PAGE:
### Oxygen-15

Oxygen-15 is an isotope of oxygen, frequently used in positron emission tomography, or PET imaging. It can be used, amongst other applications, in water for PET myocardial perfusion imaging and for brain imaging.[14][15] It has 8 protons, 7 neutrons, and 8 electrons. The total atomic mass is 15.0030654 amu. It has a half-life of 122.24 seconds.[16] Oxygen-15 is synthesized through deuteron bombardment of nitrogen-14 using a cyclotron.[17]

Oxygen-15 and nitrogen-13 are produced in the atmosphere when gamma rays (for example from lightning) knock neutrons out of oxygen-16 and nitrogen-14:[18]

16O + γ → 15O + n
14N + γ → 13N + n

The oxygen-15 isotope decays with a half-life of about two minutes to nitrogen-15, emitting a positron. The positron quickly annihilates with an electron, producing two gamma rays of about 511 keV. After a lightning bolt, this gamma radiation dies down with a half-life of two minutes, but these low-energy gamma rays go on average only about 90 metres through the air. Together with rays produced from positrons from nitrogen-13 they may only be detected for a minute or so as the "cloud" of 15O and 13N floats by, carried by the wind.[19]

## List of isotopes

nuclide
symbol
Z(p) N(n)
isotopic mass (u)[20]

half-life decay mode(s)[21] daughter
isotope(s)[n 1]
nuclear
spin and
parity
representative
isotopic
composition
(mole fraction)
range of natural
variation
(mole fraction)
11O[22] 8 3 [~3.4 MeV] 2p 9C 3/2-, 5/2+
12O 8 4 12.034262(26) > 6.3(30)×10−21 s
[0.40(25) MeV]
2p (60.0%) 10C 0+
p (40.0%) 11N
13O 8 5 13.024815(10) 8.58(5) ms β+ (89.1%) 13N (3/2−)
β+, p (10.9%) 12C
14O 8 6 14.008596706(27) 70.620(13) s β+ 14N 0+
15O 8 7 15.0030656(5) 122.24(16) s β+ 15N 1/2−
16O[n 2] 8 8 15.99491461960(17) Stable 0+ 0.99757(16) 0.99738–0.99776
17O[n 3] 8 9 16.9991317566(7) Stable 5/2+ 3.8(1)×10−4 3.7×10−4–4.0×10−4
18O[n 2][n 4] 8 10 17.9991596128(8) Stable 0+ 2.05(14)×10−3 1.88×10−3–2.22×10−3
19O 8 11 19.0035780(28) 26.470(6) s β 19F 5/2+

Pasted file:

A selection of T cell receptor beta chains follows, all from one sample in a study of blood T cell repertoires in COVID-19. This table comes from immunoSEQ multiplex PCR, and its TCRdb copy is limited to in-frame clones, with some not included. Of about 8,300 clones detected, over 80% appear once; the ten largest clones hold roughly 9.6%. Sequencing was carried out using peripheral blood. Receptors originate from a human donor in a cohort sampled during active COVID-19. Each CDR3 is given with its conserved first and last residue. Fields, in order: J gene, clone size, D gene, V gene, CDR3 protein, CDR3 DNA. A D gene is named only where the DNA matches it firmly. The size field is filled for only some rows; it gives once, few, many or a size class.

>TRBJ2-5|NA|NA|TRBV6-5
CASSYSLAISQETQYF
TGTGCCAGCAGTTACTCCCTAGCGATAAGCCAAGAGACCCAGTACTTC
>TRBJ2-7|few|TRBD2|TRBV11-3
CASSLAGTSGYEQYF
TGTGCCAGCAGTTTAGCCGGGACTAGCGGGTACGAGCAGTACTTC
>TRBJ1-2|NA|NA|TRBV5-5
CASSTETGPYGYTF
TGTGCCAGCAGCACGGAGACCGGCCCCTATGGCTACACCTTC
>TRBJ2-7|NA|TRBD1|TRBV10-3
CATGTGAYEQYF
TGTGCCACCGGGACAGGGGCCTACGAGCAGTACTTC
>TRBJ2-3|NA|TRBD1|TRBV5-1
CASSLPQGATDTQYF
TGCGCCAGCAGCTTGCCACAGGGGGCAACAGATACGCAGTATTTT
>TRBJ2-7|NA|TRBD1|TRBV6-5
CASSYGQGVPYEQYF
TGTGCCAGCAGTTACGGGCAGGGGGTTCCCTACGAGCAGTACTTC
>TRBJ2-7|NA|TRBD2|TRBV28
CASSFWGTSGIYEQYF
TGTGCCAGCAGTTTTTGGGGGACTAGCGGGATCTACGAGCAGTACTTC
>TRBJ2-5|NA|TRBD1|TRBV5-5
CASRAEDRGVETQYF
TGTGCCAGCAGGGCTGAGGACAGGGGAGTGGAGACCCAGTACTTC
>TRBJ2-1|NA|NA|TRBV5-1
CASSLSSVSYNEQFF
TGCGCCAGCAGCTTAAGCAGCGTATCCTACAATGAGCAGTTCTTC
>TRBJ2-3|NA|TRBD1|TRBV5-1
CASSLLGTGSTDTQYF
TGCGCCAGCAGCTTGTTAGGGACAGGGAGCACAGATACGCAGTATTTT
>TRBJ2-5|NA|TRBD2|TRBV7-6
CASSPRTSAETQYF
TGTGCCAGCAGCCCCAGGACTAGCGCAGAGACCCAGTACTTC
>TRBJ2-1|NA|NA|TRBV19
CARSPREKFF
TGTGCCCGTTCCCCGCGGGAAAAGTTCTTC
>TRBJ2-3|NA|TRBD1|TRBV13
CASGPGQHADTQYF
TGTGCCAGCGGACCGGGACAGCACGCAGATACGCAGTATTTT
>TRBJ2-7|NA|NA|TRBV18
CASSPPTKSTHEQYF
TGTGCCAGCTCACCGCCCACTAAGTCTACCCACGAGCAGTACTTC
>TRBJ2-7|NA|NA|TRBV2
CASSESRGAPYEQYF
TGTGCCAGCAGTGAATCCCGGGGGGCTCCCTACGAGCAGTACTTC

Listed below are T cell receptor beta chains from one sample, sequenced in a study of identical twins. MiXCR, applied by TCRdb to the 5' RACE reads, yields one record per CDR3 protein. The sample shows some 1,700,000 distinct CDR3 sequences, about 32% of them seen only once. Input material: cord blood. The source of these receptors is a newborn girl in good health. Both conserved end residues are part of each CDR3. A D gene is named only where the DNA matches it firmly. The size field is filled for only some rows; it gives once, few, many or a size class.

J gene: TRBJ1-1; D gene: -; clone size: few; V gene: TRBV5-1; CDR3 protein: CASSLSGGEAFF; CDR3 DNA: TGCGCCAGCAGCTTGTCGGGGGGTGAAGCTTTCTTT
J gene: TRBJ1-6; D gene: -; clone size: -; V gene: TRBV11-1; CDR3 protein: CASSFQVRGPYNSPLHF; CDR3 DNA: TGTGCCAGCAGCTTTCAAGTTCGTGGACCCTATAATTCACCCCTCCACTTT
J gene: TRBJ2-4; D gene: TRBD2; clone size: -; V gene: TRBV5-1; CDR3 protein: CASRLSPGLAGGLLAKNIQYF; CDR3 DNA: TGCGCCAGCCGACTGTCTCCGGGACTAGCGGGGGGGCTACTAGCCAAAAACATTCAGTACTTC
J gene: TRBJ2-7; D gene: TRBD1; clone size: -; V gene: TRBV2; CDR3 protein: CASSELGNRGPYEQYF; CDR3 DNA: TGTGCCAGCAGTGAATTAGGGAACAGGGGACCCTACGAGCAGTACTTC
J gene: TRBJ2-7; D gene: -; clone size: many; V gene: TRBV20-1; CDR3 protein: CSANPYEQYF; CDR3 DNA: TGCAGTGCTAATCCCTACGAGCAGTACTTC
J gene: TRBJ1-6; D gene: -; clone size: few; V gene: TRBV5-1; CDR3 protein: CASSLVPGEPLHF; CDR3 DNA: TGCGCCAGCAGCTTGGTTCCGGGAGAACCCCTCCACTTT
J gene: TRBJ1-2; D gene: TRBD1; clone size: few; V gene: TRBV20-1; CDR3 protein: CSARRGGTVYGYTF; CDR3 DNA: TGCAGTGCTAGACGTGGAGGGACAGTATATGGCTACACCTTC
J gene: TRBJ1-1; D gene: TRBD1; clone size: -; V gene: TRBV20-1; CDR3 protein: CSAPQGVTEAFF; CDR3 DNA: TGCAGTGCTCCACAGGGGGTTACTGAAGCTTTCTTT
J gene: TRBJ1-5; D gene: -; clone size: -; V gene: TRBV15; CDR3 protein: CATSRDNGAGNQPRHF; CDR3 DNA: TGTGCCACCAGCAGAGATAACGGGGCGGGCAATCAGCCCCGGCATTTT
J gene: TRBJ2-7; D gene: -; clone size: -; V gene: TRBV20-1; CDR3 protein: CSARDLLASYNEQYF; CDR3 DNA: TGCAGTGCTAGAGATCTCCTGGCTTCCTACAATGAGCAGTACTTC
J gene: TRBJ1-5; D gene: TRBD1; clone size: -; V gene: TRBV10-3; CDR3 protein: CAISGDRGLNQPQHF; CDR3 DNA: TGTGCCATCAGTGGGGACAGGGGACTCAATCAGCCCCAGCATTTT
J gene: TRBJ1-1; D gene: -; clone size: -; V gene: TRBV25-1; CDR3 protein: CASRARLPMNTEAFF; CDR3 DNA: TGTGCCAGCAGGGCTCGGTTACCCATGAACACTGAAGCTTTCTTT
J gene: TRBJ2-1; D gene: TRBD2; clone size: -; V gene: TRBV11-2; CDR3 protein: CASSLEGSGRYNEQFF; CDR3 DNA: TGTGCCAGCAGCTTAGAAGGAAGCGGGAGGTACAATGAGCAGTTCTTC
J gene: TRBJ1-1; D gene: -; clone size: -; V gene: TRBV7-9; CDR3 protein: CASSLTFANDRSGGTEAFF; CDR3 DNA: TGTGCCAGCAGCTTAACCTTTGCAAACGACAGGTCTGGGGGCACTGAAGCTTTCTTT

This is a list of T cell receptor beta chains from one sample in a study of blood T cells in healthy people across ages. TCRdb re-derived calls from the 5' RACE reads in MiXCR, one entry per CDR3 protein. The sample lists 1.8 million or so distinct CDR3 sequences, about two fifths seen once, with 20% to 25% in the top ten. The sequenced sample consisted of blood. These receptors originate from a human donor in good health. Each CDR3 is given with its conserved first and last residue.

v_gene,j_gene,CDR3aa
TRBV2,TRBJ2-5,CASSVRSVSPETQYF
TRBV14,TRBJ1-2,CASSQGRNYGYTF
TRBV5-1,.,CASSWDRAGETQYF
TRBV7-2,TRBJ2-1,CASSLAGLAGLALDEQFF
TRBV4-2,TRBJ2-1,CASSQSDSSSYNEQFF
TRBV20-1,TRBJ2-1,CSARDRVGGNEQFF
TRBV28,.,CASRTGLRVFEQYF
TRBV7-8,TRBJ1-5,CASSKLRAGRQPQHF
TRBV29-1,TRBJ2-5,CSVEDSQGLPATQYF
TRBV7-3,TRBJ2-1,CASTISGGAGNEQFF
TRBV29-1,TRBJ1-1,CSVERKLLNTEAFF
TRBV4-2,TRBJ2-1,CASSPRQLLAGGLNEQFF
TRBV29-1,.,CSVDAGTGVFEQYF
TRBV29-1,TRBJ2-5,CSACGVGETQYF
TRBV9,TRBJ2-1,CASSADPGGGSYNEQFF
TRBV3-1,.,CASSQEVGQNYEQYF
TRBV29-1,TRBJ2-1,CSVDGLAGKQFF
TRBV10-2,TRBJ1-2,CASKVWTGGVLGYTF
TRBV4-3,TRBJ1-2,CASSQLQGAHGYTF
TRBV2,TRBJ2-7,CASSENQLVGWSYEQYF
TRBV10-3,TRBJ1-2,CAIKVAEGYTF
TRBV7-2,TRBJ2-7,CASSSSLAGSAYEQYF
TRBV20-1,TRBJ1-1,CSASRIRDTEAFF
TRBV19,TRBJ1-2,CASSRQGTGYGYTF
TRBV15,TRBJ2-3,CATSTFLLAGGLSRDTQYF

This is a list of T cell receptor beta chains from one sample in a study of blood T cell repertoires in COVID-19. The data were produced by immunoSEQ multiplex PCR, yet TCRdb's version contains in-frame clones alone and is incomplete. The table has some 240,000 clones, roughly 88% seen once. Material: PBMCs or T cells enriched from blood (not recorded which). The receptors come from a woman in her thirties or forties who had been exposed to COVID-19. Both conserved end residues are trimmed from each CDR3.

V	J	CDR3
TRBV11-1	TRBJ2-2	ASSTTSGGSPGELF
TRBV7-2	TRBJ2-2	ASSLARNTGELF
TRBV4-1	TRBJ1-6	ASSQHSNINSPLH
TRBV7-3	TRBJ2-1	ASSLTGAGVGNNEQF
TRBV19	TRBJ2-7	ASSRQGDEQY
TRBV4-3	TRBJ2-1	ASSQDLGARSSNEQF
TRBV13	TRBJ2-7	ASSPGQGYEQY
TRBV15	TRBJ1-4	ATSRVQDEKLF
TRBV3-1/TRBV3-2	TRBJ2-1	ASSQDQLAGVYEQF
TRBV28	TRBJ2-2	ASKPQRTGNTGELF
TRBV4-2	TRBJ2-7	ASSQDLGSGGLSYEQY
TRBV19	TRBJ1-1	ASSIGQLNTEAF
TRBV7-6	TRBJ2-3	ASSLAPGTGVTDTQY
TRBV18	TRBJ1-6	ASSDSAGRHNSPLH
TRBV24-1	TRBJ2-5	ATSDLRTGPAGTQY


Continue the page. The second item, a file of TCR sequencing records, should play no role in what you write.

20O 8 12 20.0040754(9) 13.51(5) s β 20F 0+
21O 8 13 21.008655(13) 3.42(10) s β 21F (5/2+)
22O 8 14 22.00997(6) 2.25(9) s β (78%) 22F 0+
β, n (22%) 21F
23O 8 15 23.01570(13) 97(8) ms β (93%) 23F 1/2+
β, n (7%) 22F
24O 8 16 24.01986(18) 77.4(45) ms β (57%) 24F 0+
β, n (43%) 23F
25O 8 17 25.02934(18) 5.18(0.35)×10−21 s n 24O 3/2+#
26O 8 18 26.03721(18) 4.2(3.3) ps 2n 24O
1. ^ Bold for stable isotopes
2. ^ a b The ratio between 16O and 18O is used to deduce ancient temperatures
3. ^ Can be used in NMR studies of metabolic pathways
4. ^ Can be used in studying certain metabolic pathways

### Notes

• The precision of the isotope abundances and atomic mass is limited through variations. The given ranges should be applicable to any normal terrestrial material.
• Values marked # are not purely derived from experimental data, but at least partly from systematic trends. Spins with weak assignment arguments are enclosed in parentheses.
• Uncertainties are given in concise form in parentheses after the corresponding last digits. Uncertainty values denote one standard deviation, except isotopic composition and standard atomic mass from IUPAC, which use expanded uncertainties.
• Nuclide masses are given by IUPAP Commission on Symbols, Units, Nomenclature, Atomic Masses and Fundamental Constants (SUNAMCO).
• Isotope abundances are given by IUPAC Commission on Isotopic Abundances and Atomic Weights (CIAAW).

## Notes and references

1. ^ Meija, Juris; et al. (2016). "Atomic weights of the elements 2013 (IUPAC Technical Report)". Pure and Applied Chemistry. 88 (3): 265–91. doi:10.1515/pac-2015-0305.